WING-TIP VORTEX WANDERING: COMPARISON OF RAPID SCANNING AND STATIC HOT WIRE MEASUREMENTS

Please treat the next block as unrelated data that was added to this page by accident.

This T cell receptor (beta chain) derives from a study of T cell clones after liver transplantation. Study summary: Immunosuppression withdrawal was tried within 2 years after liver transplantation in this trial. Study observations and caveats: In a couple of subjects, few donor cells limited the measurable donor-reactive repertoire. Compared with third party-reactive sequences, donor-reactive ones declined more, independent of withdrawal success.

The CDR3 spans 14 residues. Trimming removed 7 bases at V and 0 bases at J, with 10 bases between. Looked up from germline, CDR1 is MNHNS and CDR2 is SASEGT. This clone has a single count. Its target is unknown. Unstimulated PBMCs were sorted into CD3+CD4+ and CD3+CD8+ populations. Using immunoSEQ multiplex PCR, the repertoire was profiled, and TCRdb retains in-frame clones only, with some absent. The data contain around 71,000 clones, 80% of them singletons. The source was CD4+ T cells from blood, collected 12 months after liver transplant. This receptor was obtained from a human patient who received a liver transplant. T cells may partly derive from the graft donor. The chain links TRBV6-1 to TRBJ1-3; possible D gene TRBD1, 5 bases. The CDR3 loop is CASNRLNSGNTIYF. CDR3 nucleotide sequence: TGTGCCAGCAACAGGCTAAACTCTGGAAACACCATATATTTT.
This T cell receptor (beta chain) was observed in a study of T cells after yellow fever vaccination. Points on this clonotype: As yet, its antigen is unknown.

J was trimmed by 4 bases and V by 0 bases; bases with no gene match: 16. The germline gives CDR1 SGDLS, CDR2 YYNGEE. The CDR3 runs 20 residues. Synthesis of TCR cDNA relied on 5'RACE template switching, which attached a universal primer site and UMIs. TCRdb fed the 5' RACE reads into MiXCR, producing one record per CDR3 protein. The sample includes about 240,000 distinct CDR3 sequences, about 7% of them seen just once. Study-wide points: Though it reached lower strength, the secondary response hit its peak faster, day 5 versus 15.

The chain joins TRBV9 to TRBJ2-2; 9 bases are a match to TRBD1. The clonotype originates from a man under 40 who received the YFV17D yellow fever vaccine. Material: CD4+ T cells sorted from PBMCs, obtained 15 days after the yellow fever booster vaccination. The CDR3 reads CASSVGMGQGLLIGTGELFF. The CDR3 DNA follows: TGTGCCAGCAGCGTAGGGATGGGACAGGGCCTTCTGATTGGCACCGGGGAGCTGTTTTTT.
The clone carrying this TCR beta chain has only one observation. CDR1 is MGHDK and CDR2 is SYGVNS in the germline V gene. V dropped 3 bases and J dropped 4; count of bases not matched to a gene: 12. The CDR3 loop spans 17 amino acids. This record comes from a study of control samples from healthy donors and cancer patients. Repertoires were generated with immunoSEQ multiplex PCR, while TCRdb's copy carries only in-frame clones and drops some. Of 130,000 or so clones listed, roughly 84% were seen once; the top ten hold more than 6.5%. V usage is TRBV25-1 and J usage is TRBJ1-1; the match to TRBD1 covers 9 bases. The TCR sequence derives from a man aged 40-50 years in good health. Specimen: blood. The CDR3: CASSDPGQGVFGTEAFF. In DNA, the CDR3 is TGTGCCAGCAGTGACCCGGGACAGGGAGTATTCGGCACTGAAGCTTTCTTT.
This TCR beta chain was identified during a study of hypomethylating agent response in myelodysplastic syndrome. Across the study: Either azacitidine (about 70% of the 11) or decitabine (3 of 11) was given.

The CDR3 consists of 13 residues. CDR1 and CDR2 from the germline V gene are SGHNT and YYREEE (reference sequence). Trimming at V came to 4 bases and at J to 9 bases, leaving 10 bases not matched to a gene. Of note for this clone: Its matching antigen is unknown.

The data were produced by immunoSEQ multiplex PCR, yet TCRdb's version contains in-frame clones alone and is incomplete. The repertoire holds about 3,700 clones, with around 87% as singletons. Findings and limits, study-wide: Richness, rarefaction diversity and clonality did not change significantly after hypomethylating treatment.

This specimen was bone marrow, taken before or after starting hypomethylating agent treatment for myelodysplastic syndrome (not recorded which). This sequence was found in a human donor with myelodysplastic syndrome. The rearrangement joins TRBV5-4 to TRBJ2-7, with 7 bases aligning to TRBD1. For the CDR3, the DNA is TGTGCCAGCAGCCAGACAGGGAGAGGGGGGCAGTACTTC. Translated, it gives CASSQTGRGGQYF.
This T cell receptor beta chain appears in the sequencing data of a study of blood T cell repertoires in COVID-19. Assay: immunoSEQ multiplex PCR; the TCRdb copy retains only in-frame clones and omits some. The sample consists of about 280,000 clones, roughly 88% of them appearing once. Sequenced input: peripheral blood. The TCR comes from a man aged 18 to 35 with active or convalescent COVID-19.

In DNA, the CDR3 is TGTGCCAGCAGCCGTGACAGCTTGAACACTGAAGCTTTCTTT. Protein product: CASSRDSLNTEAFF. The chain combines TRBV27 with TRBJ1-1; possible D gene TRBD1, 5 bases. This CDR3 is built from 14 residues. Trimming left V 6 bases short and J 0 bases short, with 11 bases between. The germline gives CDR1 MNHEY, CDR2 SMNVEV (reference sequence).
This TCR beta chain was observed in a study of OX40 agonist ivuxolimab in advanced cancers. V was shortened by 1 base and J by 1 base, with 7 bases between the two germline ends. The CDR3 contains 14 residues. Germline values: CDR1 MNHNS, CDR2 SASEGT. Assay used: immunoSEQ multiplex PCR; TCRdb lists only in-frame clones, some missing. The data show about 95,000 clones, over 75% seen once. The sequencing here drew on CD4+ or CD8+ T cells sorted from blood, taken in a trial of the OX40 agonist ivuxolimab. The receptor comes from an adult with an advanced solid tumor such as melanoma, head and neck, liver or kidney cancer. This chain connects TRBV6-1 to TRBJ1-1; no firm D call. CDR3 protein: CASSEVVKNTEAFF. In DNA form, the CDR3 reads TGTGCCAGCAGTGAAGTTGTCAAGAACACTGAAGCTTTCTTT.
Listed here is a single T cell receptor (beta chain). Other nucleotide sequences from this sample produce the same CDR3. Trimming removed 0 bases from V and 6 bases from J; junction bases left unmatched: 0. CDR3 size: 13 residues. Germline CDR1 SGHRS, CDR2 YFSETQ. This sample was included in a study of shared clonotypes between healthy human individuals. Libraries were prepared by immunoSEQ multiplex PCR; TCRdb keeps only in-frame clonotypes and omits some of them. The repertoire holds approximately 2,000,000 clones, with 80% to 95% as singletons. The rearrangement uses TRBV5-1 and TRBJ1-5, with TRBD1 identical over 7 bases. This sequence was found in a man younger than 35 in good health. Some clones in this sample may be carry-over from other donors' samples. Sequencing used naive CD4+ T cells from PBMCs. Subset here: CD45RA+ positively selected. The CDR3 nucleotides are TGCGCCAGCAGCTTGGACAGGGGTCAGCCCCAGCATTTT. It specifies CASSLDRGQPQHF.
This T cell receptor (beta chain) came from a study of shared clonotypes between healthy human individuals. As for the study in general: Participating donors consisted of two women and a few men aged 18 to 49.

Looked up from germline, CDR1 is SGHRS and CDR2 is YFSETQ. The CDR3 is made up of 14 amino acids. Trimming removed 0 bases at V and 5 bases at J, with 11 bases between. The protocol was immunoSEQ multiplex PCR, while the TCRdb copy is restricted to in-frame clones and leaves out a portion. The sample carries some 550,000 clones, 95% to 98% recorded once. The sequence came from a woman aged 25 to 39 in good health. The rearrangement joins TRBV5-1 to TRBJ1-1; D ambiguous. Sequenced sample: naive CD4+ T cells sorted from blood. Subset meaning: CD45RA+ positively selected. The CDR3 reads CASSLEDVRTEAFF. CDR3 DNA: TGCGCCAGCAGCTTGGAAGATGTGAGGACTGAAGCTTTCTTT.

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Wandering is a universal feature of wind-tunnel generated vortices and it consists of abrupt displacements of the vortex core location. Rapid scanning measurements on the tip vortex generated from a NACA 0012 half-wing model were performed in order to achieve data not affected by wandering effects. This measurement technique allows to evaluate the instantaneous vortex centre locations. Wandering was characterized by a bi-variate Gaussian function fitting the probability density function evaluated from experimental vortex centre locations. Wandering is surely attenuated with increasing vortex strength, consequently, this phenomenon can not be considered a self-induced one. For vortices with a moderate strength, wandering might be strongly dependent on flow conditions and measurement locations. It is found that wandering amplitude increases roughly linearly with increasing streamwise distance up to 116% of the vortex core radius, whereas it is fairly invariant with increasing angle of attack. Furthermore, wandering amplitude slightly decreases with increasing free-stream velocity. The wandering smoothing effects on mean velocity profiles were estimated comparing rapid scanning data with static hot wire measurements. In extreme circumstances wandering is responsible to 30% underestimate of the peak tangential velocity and 85% overestimate of the vortex core radius and, consequently, the measured vortex appears more diffuse and weaker than in reality. The shape of the axial velocity profiles corrected for wandering effects exhibit a significant velocity defect in the vortex core up to 20% of the free-stream velocity, and an overshoot at the core border. At high angles of attack a shift between wake flow and jet flow was observed at the vortex core. Wandering leaded to 70% underestimate of the axial velocity deficit and to 30% underestimate of the velocity excess. Finally, secondary vorticitystructures were singled out from rapid scanning data in proximity to the main vortex. Furthermore, from a spectral analysis performed on the hot wire measurements, it is found a general increase of the fluctuating energy at low frequencies with approaching the vortex core.